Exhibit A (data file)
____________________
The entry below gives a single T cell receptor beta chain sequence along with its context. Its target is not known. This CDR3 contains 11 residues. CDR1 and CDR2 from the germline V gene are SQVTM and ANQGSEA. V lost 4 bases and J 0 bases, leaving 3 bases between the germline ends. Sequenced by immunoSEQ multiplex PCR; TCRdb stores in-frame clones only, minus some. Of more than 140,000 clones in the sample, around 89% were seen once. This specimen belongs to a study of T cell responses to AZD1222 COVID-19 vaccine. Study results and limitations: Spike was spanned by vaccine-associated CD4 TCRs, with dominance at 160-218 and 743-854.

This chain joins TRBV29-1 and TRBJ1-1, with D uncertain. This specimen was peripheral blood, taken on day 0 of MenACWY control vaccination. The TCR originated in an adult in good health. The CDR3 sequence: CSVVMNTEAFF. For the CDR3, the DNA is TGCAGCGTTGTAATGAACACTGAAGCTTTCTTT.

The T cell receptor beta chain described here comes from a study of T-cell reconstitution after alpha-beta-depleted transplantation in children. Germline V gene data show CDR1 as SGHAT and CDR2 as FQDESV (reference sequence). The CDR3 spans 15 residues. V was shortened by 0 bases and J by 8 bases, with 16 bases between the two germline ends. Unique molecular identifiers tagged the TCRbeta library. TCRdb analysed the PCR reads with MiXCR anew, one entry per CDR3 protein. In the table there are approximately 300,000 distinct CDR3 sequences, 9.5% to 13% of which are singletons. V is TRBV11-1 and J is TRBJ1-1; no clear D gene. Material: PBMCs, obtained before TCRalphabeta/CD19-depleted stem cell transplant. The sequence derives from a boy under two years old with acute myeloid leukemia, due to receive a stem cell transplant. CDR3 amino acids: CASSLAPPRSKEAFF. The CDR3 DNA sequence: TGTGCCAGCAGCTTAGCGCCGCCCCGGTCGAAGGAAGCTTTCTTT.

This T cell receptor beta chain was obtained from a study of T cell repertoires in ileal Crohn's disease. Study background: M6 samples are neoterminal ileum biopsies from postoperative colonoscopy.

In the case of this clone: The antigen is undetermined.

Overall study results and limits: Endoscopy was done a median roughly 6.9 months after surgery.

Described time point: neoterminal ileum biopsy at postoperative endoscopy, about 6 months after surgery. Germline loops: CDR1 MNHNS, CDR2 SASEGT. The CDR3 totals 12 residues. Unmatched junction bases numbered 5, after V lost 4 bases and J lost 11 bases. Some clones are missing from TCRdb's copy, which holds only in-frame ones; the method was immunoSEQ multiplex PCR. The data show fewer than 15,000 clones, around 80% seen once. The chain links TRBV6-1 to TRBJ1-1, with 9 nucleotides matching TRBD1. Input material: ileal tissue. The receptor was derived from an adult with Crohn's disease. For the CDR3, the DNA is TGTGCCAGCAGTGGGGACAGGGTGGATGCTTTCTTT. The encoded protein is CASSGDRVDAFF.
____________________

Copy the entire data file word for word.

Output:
The entry below gives a single T cell receptor beta chain sequence along with its context. Its target is not known. This CDR3 contains 11 residues. CDR1 and CDR2 from the germline V gene are SQVTM and ANQGSEA. V lost 4 bases and J 0 bases, leaving 3 bases between the germline ends. Sequenced by immunoSEQ multiplex PCR; TCRdb stores in-frame clones only, minus some. Of more than 140,000 clones in the sample, around 89% were seen once. This specimen belongs to a study of T cell responses to AZD1222 COVID-19 vaccine. Study results and limitations: Spike was spanned by vaccine-associated CD4 TCRs, with dominance at 160-218 and 743-854.

This chain joins TRBV29-1 and TRBJ1-1, with D uncertain. This specimen was peripheral blood, taken on day 0 of MenACWY control vaccination. The TCR originated in an adult in good health. The CDR3 sequence: CSVVMNTEAFF. For the CDR3, the DNA is TGCAGCGTTGTAATGAACACTGAAGCTTTCTTT.

The T cell receptor beta chain described here comes from a study of T-cell reconstitution after alpha-beta-depleted transplantation in children. Germline V gene data show CDR1 as SGHAT and CDR2 as FQDESV (reference sequence). The CDR3 spans 15 residues. V was shortened by 0 bases and J by 8 bases, with 16 bases between the two germline ends. Unique molecular identifiers tagged the TCRbeta library. TCRdb analysed the PCR reads with MiXCR anew, one entry per CDR3 protein. In the table there are approximately 300,000 distinct CDR3 sequences, 9.5% to 13% of which are singletons. V is TRBV11-1 and J is TRBJ1-1; no clear D gene. Material: PBMCs, obtained before TCRalphabeta/CD19-depleted stem cell transplant. The sequence derives from a boy under two years old with acute myeloid leukemia, due to receive a stem cell transplant. CDR3 amino acids: CASSLAPPRSKEAFF. The CDR3 DNA sequence: TGTGCCAGCAGCTTAGCGCCGCCCCGGTCGAAGGAAGCTTTCTTT.

This T cell receptor beta chain was obtained from a study of T cell repertoires in ileal Crohn's disease. Study background: M6 samples are neoterminal ileum biopsies from postoperative colonoscopy.

In the case of this clone: The antigen is undetermined.

Overall study results and limits: Endoscopy was done a median roughly 6.9 months after surgery.

Described time point: neoterminal ileum biopsy at postoperative endoscopy, about 6 months after surgery. Germline loops: CDR1 MNHNS, CDR2 SASEGT. The CDR3 totals 12 residues. Unmatched junction bases numbered 5, after V lost 4 bases and J lost 11 bases. Some clones are missing from TCRdb's copy, which holds only in-frame ones; the method was immunoSEQ multiplex PCR. The data show fewer than 15,000 clones, around 80% seen once. The chain links TRBV6-1 to TRBJ1-1, with 9 nucleotides matching TRBD1. Input material: ileal tissue. The receptor was derived from an adult with Crohn's disease. For the CDR3, the DNA is TGTGCCAGCAGTGGGGACAGGGTGGATGCTTTCTTT. The encoded protein is CASSGDRVDAFF.